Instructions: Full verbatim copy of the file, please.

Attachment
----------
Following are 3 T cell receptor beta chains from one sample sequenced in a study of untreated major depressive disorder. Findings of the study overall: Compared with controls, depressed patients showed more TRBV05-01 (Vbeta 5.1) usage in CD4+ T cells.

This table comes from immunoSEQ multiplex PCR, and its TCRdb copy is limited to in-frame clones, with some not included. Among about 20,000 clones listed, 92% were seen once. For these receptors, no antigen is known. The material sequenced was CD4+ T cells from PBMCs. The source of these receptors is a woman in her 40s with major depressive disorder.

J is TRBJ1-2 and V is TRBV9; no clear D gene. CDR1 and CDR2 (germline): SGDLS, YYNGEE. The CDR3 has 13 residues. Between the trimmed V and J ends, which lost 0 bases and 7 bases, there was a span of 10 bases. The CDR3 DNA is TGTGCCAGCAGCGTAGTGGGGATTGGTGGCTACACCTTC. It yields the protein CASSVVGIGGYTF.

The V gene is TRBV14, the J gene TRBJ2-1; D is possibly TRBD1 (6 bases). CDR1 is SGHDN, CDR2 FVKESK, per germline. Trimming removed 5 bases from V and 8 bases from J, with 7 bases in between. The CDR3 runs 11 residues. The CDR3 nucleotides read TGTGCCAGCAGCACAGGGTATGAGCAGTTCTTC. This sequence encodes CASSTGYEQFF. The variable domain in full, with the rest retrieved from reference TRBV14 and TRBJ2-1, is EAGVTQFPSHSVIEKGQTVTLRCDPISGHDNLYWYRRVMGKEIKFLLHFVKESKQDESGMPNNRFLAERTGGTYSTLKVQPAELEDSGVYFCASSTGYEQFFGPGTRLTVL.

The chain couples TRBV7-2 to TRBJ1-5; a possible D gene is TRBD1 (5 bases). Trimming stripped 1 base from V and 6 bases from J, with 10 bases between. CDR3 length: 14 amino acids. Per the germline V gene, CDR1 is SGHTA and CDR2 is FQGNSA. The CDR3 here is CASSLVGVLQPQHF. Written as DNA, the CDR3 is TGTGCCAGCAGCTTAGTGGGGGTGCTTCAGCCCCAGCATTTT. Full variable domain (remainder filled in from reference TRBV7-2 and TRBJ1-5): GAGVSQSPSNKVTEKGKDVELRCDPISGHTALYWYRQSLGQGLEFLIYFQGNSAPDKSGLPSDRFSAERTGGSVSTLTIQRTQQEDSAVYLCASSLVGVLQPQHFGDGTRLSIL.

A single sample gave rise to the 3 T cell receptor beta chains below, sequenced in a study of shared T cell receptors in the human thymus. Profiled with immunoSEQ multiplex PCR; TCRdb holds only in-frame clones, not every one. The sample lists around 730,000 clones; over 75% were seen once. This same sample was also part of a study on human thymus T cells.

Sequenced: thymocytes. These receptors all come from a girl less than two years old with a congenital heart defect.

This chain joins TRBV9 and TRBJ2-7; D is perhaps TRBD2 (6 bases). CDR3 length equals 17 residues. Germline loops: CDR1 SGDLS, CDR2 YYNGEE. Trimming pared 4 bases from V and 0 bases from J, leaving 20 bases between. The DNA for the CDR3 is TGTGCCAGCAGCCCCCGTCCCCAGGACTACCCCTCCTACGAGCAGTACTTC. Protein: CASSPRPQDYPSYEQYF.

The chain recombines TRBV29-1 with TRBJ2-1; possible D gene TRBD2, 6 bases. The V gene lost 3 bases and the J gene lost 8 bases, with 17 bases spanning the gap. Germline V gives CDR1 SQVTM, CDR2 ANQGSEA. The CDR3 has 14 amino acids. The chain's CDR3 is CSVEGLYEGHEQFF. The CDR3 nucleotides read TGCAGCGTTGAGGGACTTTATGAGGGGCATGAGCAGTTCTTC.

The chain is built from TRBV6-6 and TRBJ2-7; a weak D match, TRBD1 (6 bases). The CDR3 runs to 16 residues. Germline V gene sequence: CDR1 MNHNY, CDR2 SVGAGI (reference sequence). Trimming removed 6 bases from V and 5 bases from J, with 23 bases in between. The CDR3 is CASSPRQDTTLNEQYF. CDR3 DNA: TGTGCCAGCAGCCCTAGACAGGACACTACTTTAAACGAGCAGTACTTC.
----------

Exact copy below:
Following are 3 T cell receptor beta chains from one sample sequenced in a study of untreated major depressive disorder. Findings of the study overall: Compared with controls, depressed patients showed more TRBV05-01 (Vbeta 5.1) usage in CD4+ T cells.

This table comes from immunoSEQ multiplex PCR, and its TCRdb copy is limited to in-frame clones, with some not included. Among about 20,000 clones listed, 92% were seen once. For these receptors, no antigen is known. The material sequenced was CD4+ T cells from PBMCs. The source of these receptors is a woman in her 40s with major depressive disorder.

J is TRBJ1-2 and V is TRBV9; no clear D gene. CDR1 and CDR2 (germline): SGDLS, YYNGEE. The CDR3 has 13 residues. Between the trimmed V and J ends, which lost 0 bases and 7 bases, there was a span of 10 bases. The CDR3 DNA is TGTGCCAGCAGCGTAGTGGGGATTGGTGGCTACACCTTC. It yields the protein CASSVVGIGGYTF.

The V gene is TRBV14, the J gene TRBJ2-1; D is possibly TRBD1 (6 bases). CDR1 is SGHDN, CDR2 FVKESK, per germline. Trimming removed 5 bases from V and 8 bases from J, with 7 bases in between. The CDR3 runs 11 residues. The CDR3 nucleotides read TGTGCCAGCAGCACAGGGTATGAGCAGTTCTTC. This sequence encodes CASSTGYEQFF. The variable domain in full, with the rest retrieved from reference TRBV14 and TRBJ2-1, is EAGVTQFPSHSVIEKGQTVTLRCDPISGHDNLYWYRRVMGKEIKFLLHFVKESKQDESGMPNNRFLAERTGGTYSTLKVQPAELEDSGVYFCASSTGYEQFFGPGTRLTVL.

The chain couples TRBV7-2 to TRBJ1-5; a possible D gene is TRBD1 (5 bases). Trimming stripped 1 base from V and 6 bases from J, with 10 bases between. CDR3 length: 14 amino acids. Per the germline V gene, CDR1 is SGHTA and CDR2 is FQGNSA. The CDR3 here is CASSLVGVLQPQHF. Written as DNA, the CDR3 is TGTGCCAGCAGCTTAGTGGGGGTGCTTCAGCCCCAGCATTTT. Full variable domain (remainder filled in from reference TRBV7-2 and TRBJ1-5): GAGVSQSPSNKVTEKGKDVELRCDPISGHTALYWYRQSLGQGLEFLIYFQGNSAPDKSGLPSDRFSAERTGGSVSTLTIQRTQQEDSAVYLCASSLVGVLQPQHFGDGTRLSIL.

A single sample gave rise to the 3 T cell receptor beta chains below, sequenced in a study of shared T cell receptors in the human thymus. Profiled with immunoSEQ multiplex PCR; TCRdb holds only in-frame clones, not every one. The sample lists around 730,000 clones; over 75% were seen once. This same sample was also part of a study on human thymus T cells.

Sequenced: thymocytes. These receptors all come from a girl less than two years old with a congenital heart defect.

This chain joins TRBV9 and TRBJ2-7; D is perhaps TRBD2 (6 bases). CDR3 length equals 17 residues. Germline loops: CDR1 SGDLS, CDR2 YYNGEE. Trimming pared 4 bases from V and 0 bases from J, leaving 20 bases between. The DNA for the CDR3 is TGTGCCAGCAGCCCCCGTCCCCAGGACTACCCCTCCTACGAGCAGTACTTC. Protein: CASSPRPQDYPSYEQYF.

The chain recombines TRBV29-1 with TRBJ2-1; possible D gene TRBD2, 6 bases. The V gene lost 3 bases and the J gene lost 8 bases, with 17 bases spanning the gap. Germline V gives CDR1 SQVTM, CDR2 ANQGSEA. The CDR3 has 14 amino acids. The chain's CDR3 is CSVEGLYEGHEQFF. The CDR3 nucleotides read TGCAGCGTTGAGGGACTTTATGAGGGGCATGAGCAGTTCTTC.

The chain is built from TRBV6-6 and TRBJ2-7; a weak D match, TRBD1 (6 bases). The CDR3 runs to 16 residues. Germline V gene sequence: CDR1 MNHNY, CDR2 SVGAGI (reference sequence). Trimming removed 6 bases from V and 5 bases from J, with 23 bases in between. The CDR3 is CASSPRQDTTLNEQYF. CDR3 DNA: TGTGCCAGCAGCCCTAGACAGGACACTACTTTAAACGAGCAGTACTTC.